LESSONS LEARNED AND UNLEARNED: U.S. FIELD ARTILLERY SINCE THE END OF WWII

dc.contributor.advisorMoran, Daniel J.
dc.contributor.authorDeveraux, Brennan S.
dc.contributor.departmentNational Security Affairs (NSA)
dc.contributor.secondreaderSheehan, John M.
dc.date.accessioned2020-08-21T00:25:30Z
dc.date.available2020-08-21T00:25:30Z
dc.date.issued2020-06
dc.description.abstractThis thesis examines the adaptation of U.S. indirect-fire capabilities since 1945, with reference to three potential drivers of military innovation: new technology, combat experience, and external threats. Throughout this period U.S. artillery platforms and munitions—alongside the maneuver forces they were designed to support—have grown in complexity, lethality, accuracy, range, and mobility. Current U.S. artillery munitions nevertheless lag behind those of other modern militaries in important respects, including target-seeking rounds and the destruction of armor. In addition, today’s artillery platforms—towed and self-propelled alike—are too slow for a high-tempo fight. Thus, although capabilities have developed dramatically, in a large-scale combat operation, modern U.S. artillery would likely play a minor role. This thesis examines 70 years of artillery development, and concludes that apart from the immediate pressures of active conflict, external threats are the primary driver of adaptation. Thus, current and future projects are likely to revolve around a singular focus: preparing to combat a peer adversary. In this regard, this thesis offers developmental recommendations to help the artillery branch maintain its hard-won historical position as the King of Battle.en_US
dc.description.distributionstatementApproved for public release. distribution is unlimiteden_US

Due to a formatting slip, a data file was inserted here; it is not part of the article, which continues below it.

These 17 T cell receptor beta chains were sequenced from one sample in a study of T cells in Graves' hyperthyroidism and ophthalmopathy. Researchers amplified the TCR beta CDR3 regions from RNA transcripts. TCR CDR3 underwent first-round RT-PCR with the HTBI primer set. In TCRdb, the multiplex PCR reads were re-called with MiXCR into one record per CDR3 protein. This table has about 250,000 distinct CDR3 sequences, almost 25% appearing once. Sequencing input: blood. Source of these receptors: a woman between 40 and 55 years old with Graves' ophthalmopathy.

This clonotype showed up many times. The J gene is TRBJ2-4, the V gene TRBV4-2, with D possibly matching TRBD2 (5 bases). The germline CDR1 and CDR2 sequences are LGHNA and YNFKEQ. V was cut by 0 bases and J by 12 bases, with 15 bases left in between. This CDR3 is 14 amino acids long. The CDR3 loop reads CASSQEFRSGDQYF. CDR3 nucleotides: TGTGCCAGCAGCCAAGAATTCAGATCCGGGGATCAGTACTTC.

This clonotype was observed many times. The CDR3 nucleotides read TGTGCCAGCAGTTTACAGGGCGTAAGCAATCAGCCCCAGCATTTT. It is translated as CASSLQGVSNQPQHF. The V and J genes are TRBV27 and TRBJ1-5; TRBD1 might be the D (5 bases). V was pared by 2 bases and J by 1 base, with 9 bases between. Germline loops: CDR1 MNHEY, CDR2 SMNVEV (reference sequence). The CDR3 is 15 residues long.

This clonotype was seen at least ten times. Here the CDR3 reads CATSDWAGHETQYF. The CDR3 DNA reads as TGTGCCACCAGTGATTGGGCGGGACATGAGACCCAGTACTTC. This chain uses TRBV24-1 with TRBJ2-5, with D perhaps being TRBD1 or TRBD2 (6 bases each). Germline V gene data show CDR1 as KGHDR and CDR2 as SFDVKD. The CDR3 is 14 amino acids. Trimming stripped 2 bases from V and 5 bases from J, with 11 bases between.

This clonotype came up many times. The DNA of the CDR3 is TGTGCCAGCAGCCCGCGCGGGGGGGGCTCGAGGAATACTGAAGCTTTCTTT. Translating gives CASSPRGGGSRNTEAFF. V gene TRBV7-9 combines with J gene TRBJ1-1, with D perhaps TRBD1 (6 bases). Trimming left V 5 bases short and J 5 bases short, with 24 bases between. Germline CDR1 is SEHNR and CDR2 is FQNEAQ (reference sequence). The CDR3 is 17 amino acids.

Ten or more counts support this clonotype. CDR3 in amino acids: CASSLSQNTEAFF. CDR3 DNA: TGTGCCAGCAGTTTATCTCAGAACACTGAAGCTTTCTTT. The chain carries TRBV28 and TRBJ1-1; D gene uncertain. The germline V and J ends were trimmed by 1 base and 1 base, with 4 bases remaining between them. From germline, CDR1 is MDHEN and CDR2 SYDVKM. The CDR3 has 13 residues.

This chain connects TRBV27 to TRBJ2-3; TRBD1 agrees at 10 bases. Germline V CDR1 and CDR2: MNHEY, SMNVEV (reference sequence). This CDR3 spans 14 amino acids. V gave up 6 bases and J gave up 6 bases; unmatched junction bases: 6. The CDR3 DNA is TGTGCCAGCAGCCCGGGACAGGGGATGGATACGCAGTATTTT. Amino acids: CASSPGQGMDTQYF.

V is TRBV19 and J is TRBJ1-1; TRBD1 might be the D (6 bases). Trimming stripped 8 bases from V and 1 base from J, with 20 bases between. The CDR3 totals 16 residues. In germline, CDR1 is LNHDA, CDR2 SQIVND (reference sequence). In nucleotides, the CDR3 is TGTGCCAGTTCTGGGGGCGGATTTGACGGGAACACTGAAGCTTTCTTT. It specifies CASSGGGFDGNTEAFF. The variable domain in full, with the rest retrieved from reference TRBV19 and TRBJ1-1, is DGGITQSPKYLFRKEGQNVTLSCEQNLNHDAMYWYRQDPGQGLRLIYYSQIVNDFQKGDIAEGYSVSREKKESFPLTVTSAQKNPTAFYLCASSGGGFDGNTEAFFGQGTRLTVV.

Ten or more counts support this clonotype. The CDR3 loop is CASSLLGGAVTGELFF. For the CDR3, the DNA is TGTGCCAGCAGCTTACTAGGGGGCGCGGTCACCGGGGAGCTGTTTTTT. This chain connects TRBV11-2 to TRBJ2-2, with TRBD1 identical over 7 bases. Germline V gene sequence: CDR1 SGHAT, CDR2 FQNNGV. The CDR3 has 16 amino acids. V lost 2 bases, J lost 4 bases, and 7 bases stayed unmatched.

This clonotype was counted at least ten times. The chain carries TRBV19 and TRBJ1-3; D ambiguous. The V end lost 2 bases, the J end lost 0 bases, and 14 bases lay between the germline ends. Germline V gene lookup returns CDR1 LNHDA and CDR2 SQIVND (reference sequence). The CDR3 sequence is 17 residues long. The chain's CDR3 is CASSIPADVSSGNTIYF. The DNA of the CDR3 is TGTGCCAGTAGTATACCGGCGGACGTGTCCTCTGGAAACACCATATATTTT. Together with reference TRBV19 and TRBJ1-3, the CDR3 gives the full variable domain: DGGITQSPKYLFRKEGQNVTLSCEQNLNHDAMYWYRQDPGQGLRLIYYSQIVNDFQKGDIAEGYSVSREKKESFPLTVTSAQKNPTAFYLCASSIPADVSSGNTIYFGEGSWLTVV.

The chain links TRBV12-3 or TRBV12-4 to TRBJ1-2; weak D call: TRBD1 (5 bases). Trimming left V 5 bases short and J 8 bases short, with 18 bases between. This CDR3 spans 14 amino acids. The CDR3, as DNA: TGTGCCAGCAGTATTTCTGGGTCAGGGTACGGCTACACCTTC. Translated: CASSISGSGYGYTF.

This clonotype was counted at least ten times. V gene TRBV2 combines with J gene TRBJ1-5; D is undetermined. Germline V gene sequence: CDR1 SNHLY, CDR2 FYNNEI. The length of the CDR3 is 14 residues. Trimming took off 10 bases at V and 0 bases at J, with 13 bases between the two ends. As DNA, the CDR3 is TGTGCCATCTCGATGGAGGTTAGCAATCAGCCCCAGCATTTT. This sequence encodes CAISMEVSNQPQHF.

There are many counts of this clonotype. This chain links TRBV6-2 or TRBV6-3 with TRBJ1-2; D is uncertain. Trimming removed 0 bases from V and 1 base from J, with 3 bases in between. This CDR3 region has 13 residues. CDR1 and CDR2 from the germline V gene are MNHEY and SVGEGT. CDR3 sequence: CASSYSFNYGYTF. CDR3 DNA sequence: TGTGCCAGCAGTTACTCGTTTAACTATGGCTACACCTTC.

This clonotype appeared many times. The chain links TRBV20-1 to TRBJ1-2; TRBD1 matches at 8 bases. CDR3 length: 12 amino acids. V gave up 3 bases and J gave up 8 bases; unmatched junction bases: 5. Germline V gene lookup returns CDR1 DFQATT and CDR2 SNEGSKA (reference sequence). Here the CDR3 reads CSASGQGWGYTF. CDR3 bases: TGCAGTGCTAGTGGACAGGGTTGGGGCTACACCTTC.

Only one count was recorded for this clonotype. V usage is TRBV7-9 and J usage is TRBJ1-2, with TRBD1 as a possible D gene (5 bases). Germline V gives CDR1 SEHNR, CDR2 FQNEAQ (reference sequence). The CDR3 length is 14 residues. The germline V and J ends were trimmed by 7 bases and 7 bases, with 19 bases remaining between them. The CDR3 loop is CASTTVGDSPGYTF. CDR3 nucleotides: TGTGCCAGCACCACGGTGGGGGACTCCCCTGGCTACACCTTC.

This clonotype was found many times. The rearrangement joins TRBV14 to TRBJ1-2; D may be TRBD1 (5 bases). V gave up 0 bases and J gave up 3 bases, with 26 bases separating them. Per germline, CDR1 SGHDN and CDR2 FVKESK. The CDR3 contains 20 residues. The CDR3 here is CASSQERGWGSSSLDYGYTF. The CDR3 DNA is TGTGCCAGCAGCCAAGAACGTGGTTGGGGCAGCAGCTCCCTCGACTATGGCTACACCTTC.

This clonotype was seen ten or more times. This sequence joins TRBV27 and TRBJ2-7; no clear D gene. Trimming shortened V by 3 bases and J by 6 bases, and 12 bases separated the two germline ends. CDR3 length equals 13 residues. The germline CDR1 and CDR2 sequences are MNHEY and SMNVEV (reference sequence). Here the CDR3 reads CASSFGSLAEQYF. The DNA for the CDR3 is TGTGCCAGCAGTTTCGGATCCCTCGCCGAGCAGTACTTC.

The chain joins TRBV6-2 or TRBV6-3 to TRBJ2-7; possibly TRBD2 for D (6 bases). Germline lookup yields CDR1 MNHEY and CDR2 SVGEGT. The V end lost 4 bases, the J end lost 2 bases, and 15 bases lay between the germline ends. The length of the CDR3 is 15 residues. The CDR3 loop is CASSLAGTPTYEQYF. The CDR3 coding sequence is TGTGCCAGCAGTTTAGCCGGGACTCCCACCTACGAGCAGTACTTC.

dc.description.recognitionOutstanding Thesisen_US
dc.description.serviceCaptain, United States Armyen_US
dc.identifier.thesisid32494
dc.identifier.urihttps://hdl.handle.net/10945/65502
dc.publisherMonterey, CA; Naval Postgraduate Schoolen_US
dc.relation.ispartofseriesNPS Outstanding Theses and Dissertations
dc.rightsThis publication is a work of the U.S. Government as defined in Title 17, United States Code, Section 101. Copyright protection is not available for this work in the United States.en_US
dc.subject.authoradaptationen_US
dc.subject.authorartilleryen_US
dc.subject.authorCopperheaden_US
dc.subject.authorcounter-insurgencyen_US
dc.subject.authorCrusaderen_US
dc.subject.authordirect supporten_US
dc.subject.authorExcaliburen_US
dc.subject.authorfamily of scatterable minesen_US
dc.subject.authorFASCAMen_US
dc.subject.authorfield artilleryen_US
dc.subject.authorfirebaseen_US
dc.subject.authorguided multiple launch rocket systemen_US
dc.subject.authorGMLRSen_US
dc.subject.authorimproved conventional munitionen_US
dc.subject.authorICMen_US
dc.subject.authorindirect fireen_US
dc.subject.authorinnovationen_US
dc.subject.authormodernizationen_US
dc.subject.authormodularizationen_US
dc.subject.authormunitionen_US
dc.subject.authorPentomicen_US
dc.subject.authorprecision guidance kiten_US
dc.subject.authorPGKen_US
dc.subject.authorprecision guided munitionsen_US
dc.subject.authorPGMen_US
dc.subject.authormaneuver forcesen_US
dc.subject.authorsense and destroy armoren_US
dc.subject.authorSADARMen_US
dc.subject.authortactical nuclear weaponsen_US
dc.titleLESSONS LEARNED AND UNLEARNED: U.S. FIELD ARTILLERY SINCE THE END OF WWIIen_US
dc.typeThesisen_US
dspace.entity.typePublication
etd.thesisdegree.disciplineSecurity Studies (Strategic Studies)en_US
etd.thesisdegree.grantorNaval Postgraduate Schoolen_US
etd.thesisdegree.levelMastersen_US
etd.thesisdegree.nameMaster of Arts in Security Studies (Strategic Studies)en_US
relation.isSeriesOfPublicationc5e66392-520c-4aaf-9b4f-370ce82b601f
relation.isSeriesOfPublication.latestForDiscoveryc5e66392-520c-4aaf-9b4f-370ce82b601f
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